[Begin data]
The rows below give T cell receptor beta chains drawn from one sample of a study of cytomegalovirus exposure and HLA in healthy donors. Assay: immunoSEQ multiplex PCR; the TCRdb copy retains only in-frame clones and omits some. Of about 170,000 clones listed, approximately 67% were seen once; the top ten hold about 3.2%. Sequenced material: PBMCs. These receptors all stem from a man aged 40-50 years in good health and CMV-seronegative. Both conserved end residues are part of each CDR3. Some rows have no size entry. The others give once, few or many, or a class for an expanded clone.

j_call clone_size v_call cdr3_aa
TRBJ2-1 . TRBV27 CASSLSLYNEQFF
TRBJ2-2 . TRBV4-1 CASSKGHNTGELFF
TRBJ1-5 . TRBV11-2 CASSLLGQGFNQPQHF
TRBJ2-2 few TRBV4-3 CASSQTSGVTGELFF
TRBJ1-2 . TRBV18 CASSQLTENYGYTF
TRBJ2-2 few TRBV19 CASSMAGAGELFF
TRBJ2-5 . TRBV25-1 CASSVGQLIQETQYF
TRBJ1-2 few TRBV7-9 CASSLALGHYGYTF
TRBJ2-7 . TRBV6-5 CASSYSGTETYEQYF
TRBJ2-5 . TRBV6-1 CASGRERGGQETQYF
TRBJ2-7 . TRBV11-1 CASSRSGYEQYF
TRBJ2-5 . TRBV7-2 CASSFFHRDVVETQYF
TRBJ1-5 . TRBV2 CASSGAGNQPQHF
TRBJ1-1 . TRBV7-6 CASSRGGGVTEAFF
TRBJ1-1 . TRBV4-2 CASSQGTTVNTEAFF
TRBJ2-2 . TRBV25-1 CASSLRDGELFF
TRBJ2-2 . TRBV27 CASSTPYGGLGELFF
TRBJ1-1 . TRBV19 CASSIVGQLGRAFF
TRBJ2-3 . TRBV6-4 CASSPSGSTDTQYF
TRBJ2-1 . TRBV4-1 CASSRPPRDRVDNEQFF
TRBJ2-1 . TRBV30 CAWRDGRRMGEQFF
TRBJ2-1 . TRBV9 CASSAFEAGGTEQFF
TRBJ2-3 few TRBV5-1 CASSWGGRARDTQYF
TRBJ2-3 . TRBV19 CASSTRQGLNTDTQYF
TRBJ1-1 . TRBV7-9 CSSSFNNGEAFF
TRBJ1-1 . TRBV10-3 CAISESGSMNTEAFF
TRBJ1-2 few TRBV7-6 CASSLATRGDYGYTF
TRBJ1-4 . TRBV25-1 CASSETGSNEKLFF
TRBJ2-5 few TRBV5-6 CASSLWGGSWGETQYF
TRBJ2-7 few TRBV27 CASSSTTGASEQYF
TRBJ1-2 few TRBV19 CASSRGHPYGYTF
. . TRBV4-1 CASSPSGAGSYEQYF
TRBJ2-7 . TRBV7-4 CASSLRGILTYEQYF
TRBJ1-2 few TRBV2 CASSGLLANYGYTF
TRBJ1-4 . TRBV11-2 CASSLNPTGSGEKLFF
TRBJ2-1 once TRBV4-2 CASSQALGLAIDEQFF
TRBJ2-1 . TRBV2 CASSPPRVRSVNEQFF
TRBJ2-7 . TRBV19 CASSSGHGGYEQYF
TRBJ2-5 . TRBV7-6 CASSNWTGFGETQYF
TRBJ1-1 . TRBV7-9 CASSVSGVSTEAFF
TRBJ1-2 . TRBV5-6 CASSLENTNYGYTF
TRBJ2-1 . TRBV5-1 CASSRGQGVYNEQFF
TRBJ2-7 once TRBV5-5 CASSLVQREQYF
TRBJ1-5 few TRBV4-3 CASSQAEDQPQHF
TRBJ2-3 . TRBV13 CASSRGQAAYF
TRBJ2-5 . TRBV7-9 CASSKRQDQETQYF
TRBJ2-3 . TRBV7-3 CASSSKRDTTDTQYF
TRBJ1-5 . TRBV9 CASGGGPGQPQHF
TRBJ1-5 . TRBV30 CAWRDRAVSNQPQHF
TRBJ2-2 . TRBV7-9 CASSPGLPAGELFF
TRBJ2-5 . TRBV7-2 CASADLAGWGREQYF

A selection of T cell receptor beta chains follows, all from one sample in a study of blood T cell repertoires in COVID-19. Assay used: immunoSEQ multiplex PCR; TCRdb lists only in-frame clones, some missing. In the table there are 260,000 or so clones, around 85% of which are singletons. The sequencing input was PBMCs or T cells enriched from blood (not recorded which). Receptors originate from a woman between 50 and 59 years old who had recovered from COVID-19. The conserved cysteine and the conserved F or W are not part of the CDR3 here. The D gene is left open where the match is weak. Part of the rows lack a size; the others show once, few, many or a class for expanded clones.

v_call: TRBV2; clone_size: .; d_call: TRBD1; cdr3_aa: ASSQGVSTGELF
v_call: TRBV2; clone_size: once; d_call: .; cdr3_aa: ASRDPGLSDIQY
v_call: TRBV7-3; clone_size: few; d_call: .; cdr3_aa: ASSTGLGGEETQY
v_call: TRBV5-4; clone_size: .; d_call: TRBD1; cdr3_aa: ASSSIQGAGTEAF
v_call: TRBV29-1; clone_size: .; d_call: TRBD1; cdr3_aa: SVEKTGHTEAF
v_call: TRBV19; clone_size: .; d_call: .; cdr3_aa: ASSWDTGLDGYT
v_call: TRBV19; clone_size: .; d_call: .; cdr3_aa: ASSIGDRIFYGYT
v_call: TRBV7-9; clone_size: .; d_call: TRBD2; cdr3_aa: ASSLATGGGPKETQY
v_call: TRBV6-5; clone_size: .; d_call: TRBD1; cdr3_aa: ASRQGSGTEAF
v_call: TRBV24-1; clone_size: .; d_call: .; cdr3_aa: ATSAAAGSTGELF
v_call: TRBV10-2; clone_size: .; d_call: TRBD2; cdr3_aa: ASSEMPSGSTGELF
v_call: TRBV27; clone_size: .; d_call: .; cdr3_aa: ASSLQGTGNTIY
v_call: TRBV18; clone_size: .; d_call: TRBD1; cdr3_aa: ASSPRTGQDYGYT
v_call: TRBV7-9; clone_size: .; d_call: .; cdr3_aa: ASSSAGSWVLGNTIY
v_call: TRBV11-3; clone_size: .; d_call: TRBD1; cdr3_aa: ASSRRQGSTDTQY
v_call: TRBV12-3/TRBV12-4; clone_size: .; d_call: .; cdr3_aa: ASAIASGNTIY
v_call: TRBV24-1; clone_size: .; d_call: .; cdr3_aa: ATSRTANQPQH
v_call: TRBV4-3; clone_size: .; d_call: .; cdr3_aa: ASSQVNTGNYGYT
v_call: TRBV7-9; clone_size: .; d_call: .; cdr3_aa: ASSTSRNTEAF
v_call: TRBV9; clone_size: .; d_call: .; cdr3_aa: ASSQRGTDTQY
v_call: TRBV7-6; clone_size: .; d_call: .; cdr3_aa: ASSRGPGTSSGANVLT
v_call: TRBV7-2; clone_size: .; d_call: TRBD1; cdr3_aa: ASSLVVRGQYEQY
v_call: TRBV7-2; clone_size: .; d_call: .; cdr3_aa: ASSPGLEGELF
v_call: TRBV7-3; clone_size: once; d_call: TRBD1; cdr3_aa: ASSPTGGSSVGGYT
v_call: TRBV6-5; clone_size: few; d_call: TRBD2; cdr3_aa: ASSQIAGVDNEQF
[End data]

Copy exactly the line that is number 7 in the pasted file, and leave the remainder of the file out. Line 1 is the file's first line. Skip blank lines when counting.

TRBJ1-2 . TRBV18 CASSQLTENYGYTF